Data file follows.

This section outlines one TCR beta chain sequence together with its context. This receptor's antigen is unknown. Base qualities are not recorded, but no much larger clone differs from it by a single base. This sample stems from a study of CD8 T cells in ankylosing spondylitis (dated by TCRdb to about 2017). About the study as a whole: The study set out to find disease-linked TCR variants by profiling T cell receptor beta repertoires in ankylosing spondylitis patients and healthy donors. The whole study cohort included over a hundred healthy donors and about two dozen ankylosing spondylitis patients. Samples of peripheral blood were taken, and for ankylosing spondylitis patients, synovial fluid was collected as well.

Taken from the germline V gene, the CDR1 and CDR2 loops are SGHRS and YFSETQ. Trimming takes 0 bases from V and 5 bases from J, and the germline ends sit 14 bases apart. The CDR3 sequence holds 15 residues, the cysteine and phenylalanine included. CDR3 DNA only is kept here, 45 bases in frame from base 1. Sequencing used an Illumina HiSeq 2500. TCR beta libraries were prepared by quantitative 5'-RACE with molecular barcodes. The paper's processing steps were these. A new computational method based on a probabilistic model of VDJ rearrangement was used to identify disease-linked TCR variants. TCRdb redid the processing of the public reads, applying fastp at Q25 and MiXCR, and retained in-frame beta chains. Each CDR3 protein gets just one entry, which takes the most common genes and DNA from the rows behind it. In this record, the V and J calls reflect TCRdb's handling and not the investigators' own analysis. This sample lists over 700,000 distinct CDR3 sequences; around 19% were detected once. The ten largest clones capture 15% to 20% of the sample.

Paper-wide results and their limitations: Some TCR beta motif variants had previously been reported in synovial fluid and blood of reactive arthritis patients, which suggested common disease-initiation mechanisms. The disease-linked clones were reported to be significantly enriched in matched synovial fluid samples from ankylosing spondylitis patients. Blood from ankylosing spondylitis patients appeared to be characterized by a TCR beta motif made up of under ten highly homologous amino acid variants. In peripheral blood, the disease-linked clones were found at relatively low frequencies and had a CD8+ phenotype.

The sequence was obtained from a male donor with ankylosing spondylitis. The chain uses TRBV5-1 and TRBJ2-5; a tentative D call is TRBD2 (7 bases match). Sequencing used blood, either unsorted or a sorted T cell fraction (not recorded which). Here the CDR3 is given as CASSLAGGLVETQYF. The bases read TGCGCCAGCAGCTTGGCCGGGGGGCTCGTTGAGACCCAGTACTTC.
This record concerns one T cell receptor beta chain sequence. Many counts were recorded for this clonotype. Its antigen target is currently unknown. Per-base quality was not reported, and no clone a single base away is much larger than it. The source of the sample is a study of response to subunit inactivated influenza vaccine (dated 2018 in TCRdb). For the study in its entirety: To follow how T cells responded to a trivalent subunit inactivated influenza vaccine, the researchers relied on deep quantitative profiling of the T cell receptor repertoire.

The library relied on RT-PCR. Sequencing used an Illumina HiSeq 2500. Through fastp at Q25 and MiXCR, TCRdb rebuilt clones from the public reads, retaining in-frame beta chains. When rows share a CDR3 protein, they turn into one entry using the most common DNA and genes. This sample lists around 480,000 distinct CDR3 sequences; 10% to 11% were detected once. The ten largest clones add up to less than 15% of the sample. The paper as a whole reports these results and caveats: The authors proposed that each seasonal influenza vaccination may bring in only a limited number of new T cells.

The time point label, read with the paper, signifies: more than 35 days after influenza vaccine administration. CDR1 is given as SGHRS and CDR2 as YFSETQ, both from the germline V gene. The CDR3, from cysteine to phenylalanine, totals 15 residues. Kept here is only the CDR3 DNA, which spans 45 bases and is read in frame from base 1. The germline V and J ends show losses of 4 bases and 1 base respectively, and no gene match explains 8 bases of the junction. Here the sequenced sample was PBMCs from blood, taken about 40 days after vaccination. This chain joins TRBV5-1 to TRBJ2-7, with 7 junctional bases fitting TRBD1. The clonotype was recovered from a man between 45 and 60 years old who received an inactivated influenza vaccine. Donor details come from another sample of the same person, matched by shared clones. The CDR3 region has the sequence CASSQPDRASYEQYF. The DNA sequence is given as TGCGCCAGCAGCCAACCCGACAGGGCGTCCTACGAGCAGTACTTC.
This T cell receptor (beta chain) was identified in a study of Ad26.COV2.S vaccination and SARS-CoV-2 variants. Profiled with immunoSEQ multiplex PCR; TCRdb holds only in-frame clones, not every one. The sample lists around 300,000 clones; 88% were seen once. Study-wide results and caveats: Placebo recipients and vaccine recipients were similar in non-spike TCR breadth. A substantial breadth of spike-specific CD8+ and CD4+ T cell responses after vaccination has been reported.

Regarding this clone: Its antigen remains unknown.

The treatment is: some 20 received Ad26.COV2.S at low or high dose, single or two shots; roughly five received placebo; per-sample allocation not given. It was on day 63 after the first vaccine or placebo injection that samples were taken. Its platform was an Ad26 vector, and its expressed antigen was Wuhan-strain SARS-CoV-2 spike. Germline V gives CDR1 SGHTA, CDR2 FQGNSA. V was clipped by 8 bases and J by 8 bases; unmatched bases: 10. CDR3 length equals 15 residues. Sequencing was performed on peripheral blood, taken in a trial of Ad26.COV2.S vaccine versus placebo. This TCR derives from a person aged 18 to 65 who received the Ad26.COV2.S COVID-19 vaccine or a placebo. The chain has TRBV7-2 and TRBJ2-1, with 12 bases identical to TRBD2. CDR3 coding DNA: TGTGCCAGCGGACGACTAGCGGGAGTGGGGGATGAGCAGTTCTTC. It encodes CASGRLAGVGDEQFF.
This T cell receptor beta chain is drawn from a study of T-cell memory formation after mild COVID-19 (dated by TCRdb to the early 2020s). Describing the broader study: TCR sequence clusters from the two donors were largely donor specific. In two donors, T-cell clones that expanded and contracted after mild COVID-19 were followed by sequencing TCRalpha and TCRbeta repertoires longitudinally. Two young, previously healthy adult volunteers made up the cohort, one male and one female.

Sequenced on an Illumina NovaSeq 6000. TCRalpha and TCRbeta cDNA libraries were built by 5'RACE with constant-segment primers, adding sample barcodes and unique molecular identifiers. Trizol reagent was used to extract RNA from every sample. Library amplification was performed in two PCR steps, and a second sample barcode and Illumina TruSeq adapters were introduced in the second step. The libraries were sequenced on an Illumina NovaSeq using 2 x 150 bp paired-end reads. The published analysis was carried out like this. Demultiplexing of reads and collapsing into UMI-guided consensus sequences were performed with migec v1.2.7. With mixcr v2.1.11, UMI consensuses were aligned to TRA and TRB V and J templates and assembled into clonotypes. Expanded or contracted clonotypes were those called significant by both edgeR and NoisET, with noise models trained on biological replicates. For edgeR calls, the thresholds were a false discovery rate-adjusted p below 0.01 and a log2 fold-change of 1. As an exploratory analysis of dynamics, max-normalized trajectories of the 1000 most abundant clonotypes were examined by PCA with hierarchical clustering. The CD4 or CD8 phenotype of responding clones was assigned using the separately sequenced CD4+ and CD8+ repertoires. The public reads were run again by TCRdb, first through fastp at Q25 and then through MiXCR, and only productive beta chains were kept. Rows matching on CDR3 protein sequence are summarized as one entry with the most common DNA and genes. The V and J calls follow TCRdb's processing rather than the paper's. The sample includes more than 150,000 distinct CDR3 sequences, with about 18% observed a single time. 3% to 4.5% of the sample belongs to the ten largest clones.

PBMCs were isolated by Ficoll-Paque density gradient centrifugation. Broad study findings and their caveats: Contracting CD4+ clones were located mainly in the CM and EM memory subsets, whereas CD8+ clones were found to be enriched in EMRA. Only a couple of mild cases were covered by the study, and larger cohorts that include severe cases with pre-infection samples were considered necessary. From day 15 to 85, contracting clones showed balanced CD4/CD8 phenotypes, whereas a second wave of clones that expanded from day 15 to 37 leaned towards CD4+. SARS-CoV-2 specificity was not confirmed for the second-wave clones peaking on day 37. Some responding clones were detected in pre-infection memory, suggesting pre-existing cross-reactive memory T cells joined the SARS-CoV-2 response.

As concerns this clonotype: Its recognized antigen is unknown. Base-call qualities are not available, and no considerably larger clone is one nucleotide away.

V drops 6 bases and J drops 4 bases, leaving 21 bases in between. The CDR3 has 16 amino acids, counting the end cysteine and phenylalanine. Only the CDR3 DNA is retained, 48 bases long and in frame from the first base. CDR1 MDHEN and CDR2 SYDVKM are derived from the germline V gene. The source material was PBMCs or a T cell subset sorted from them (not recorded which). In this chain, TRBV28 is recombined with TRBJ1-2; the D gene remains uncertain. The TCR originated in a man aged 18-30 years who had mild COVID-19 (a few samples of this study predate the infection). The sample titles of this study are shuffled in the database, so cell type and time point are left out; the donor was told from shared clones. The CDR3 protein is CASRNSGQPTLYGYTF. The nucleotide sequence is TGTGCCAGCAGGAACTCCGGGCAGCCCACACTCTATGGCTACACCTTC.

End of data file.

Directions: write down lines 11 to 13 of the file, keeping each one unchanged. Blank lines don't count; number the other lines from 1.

This T cell receptor beta chain is drawn from a study of T-cell memory formation after mild COVID-19 (dated by TCRdb to the early 2020s). Describing the broader study: TCR sequence clusters from the two donors were largely donor specific. In two donors, T-cell clones that expanded and contracted after mild COVID-19 were followed by sequencing TCRalpha and TCRbeta repertoires longitudinally. Two young, previously healthy adult volunteers made up the cohort, one male and one female.

Sequenced on an Illumina NovaSeq 6000. TCRalpha and TCRbeta cDNA libraries were built by 5'RACE with constant-segment primers, adding sample barcodes and unique molecular identifiers. Trizol reagent was used to extract RNA from every sample. Library amplification was performed in two PCR steps, and a second sample barcode and Illumina TruSeq adapters were introduced in the second step. The libraries were sequenced on an Illumina NovaSeq using 2 x 150 bp paired-end reads. The published analysis was carried out like this. Demultiplexing of reads and collapsing into UMI-guided consensus sequences were performed with migec v1.2.7. With mixcr v2.1.11, UMI consensuses were aligned to TRA and TRB V and J templates and assembled into clonotypes. Expanded or contracted clonotypes were those called significant by both edgeR and NoisET, with noise models trained on biological replicates. For edgeR calls, the thresholds were a false discovery rate-adjusted p below 0.01 and a log2 fold-change of 1. As an exploratory analysis of dynamics, max-normalized trajectories of the 1000 most abundant clonotypes were examined by PCA with hierarchical clustering. The CD4 or CD8 phenotype of responding clones was assigned using the separately sequenced CD4+ and CD8+ repertoires. The public reads were run again by TCRdb, first through fastp at Q25 and then through MiXCR, and only productive beta chains were kept. Rows matching on CDR3 protein sequence are summarized as one entry with the most common DNA and genes. The V and J calls follow TCRdb's processing rather than the paper's. The sample includes more than 150,000 distinct CDR3 sequences, with about 18% observed a single time. 3% to 4.5% of the sample belongs to the ten largest clones.

PBMCs were isolated by Ficoll-Paque density gradient centrifugation. Broad study findings and their caveats: Contracting CD4+ clones were located mainly in the CM and EM memory subsets, whereas CD8+ clones were found to be enriched in EMRA. Only a couple of mild cases were covered by the study, and larger cohorts that include severe cases with pre-infection samples were considered necessary. From day 15 to 85, contracting clones showed balanced CD4/CD8 phenotypes, whereas a second wave of clones that expanded from day 15 to 37 leaned towards CD4+. SARS-CoV-2 specificity was not confirmed for the second-wave clones peaking on day 37. Some responding clones were detected in pre-infection memory, suggesting pre-existing cross-reactive memory T cells joined the SARS-CoV-2 response.